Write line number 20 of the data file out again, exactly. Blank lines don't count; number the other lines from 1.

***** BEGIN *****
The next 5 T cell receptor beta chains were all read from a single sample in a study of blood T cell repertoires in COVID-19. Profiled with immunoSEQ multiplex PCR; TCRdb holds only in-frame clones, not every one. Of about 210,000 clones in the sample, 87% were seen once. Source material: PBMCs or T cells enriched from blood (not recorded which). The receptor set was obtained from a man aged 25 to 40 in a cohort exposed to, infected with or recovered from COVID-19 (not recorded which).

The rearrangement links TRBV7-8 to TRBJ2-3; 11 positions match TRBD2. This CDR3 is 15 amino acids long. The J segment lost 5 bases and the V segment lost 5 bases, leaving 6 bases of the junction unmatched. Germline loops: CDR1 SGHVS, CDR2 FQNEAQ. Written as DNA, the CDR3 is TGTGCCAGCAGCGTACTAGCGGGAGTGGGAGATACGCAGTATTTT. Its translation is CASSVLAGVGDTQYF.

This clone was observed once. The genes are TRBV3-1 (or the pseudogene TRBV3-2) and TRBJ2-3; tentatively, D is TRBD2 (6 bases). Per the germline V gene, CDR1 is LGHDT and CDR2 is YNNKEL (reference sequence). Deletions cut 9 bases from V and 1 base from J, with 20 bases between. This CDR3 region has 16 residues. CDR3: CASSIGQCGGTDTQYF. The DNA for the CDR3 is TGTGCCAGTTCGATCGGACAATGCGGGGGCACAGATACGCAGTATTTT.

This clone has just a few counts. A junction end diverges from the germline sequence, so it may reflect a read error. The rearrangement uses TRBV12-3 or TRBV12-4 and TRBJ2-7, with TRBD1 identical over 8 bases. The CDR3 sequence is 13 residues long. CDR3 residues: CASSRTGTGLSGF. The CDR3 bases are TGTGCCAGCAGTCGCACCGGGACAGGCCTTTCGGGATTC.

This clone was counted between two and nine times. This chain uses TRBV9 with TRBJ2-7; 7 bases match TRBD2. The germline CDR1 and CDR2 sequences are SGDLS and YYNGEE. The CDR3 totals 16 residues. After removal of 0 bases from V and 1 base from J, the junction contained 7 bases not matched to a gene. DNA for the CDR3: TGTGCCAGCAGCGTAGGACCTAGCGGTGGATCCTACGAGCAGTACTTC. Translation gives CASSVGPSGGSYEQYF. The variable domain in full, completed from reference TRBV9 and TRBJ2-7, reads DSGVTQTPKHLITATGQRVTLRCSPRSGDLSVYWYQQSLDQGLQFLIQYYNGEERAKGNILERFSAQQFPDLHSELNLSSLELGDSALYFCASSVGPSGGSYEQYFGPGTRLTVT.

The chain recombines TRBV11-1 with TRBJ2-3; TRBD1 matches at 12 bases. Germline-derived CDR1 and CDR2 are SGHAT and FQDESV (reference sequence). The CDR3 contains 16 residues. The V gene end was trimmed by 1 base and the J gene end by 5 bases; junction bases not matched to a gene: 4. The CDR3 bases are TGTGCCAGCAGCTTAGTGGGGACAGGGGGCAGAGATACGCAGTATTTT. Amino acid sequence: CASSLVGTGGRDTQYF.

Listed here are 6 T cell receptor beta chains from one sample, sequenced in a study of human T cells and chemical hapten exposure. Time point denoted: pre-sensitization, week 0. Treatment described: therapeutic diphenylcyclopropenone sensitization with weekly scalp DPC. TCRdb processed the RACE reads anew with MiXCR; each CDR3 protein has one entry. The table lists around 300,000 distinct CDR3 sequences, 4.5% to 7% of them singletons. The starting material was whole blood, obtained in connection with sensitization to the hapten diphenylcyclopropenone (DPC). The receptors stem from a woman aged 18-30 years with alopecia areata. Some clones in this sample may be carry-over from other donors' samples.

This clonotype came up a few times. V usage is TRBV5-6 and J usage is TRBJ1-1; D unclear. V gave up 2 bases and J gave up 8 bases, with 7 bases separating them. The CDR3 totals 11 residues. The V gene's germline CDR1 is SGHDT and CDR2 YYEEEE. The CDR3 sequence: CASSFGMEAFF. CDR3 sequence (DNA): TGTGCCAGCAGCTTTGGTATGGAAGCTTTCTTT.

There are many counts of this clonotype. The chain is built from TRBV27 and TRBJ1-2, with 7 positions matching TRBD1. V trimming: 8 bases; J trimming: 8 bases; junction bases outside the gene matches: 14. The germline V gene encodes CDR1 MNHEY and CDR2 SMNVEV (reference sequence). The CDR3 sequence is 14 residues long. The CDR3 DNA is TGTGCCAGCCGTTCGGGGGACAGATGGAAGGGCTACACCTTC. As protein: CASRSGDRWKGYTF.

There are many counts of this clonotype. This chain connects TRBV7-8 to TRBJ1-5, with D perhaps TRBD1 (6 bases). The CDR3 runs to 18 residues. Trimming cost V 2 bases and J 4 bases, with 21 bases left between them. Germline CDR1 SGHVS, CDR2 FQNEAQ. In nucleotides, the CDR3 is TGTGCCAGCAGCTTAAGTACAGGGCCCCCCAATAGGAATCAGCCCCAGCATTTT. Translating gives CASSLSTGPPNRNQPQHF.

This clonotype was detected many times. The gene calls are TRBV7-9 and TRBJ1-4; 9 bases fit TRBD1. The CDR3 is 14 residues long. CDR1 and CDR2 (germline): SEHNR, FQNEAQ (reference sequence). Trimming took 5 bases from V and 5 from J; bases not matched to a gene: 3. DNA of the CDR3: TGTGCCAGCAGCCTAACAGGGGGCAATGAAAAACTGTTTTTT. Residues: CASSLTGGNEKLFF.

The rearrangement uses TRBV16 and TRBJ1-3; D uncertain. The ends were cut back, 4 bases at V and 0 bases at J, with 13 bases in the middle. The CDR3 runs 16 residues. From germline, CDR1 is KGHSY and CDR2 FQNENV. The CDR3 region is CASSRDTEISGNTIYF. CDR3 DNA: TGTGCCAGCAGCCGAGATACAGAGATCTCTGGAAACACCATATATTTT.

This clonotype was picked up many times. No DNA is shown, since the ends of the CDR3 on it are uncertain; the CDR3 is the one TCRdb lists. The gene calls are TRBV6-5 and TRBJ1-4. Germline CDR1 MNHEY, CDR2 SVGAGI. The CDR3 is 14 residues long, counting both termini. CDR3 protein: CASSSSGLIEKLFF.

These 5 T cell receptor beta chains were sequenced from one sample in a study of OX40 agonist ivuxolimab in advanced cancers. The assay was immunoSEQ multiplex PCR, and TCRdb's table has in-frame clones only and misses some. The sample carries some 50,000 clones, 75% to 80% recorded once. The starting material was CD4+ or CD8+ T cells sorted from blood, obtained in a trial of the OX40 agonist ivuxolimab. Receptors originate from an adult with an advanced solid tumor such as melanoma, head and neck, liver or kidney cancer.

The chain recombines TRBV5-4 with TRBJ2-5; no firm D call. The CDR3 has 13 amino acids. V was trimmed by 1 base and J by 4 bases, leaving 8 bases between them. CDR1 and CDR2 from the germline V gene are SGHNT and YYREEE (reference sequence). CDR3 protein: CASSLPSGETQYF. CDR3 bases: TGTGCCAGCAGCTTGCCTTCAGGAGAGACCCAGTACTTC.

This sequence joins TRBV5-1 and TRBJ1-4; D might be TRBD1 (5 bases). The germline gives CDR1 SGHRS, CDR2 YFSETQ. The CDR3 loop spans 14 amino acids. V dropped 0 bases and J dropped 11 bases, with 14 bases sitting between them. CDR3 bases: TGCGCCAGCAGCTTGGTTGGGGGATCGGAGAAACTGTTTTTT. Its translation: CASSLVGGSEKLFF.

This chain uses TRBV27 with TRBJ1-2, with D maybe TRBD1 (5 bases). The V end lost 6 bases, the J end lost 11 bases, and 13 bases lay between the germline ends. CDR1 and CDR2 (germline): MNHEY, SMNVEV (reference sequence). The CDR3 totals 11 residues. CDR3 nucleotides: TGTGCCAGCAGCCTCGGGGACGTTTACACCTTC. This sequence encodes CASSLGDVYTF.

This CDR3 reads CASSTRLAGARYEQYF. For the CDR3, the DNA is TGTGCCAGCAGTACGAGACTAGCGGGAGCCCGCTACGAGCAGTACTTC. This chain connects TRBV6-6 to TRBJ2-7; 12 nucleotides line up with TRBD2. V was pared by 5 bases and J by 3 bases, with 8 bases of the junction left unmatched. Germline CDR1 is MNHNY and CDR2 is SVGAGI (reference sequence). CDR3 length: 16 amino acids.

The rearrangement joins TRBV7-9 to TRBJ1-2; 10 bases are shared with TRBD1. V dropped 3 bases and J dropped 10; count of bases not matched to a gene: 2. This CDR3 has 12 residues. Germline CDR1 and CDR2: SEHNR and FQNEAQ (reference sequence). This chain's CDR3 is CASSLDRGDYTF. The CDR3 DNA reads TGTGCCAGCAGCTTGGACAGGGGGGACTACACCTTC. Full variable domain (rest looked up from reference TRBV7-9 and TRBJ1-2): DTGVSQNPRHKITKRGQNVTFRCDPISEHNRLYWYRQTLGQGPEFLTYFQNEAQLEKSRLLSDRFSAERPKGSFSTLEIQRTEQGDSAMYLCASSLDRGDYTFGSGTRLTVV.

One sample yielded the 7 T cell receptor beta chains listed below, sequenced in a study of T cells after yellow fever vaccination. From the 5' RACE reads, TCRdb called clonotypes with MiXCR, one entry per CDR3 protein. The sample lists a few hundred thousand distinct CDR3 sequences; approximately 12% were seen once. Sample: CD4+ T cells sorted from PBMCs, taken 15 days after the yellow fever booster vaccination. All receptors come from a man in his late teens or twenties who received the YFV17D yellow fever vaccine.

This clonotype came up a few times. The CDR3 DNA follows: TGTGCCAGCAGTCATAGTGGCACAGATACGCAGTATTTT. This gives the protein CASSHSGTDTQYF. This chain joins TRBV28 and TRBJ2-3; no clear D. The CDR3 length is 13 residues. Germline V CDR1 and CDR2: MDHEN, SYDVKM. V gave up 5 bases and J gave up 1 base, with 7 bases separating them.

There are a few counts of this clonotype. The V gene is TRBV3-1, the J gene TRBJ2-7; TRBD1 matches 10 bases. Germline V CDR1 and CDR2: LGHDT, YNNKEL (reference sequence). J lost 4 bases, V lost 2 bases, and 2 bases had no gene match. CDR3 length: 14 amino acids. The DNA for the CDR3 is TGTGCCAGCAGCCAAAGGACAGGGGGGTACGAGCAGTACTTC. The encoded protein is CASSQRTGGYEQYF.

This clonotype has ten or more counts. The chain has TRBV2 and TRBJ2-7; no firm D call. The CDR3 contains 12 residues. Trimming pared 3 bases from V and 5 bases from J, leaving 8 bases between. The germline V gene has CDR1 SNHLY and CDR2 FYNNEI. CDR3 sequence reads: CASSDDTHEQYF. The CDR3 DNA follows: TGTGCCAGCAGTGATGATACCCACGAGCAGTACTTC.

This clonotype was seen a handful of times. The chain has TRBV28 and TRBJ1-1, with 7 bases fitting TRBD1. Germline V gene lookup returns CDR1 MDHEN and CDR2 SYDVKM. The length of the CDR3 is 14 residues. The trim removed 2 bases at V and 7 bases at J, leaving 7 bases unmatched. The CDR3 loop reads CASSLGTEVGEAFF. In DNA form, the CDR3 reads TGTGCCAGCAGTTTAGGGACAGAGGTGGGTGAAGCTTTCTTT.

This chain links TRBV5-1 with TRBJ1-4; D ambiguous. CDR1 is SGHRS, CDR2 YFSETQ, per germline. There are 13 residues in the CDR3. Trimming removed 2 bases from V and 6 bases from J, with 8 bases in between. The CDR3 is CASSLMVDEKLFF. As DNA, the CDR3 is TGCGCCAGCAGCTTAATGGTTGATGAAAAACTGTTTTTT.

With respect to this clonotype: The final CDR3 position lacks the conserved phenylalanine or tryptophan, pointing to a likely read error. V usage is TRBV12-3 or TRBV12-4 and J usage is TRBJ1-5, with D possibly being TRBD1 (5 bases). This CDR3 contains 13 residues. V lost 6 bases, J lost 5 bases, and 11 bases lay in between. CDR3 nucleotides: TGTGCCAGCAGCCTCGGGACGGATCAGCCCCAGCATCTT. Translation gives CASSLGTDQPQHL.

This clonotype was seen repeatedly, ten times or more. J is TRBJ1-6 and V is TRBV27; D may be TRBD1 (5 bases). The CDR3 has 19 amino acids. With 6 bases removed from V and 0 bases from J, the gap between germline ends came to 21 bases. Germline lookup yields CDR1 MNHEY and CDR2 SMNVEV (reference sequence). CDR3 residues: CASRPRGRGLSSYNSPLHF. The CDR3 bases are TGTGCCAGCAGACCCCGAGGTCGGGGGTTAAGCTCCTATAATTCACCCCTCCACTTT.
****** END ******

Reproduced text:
One sample yielded the 7 T cell receptor beta chains listed below, sequenced in a study of T cells after yellow fever vaccination. From the 5' RACE reads, TCRdb called clonotypes with MiXCR, one entry per CDR3 protein. The sample lists a few hundred thousand distinct CDR3 sequences; approximately 12% were seen once. Sample: CD4+ T cells sorted from PBMCs, taken 15 days after the yellow fever booster vaccination. All receptors come from a man in his late teens or twenties who received the YFV17D yellow fever vaccine.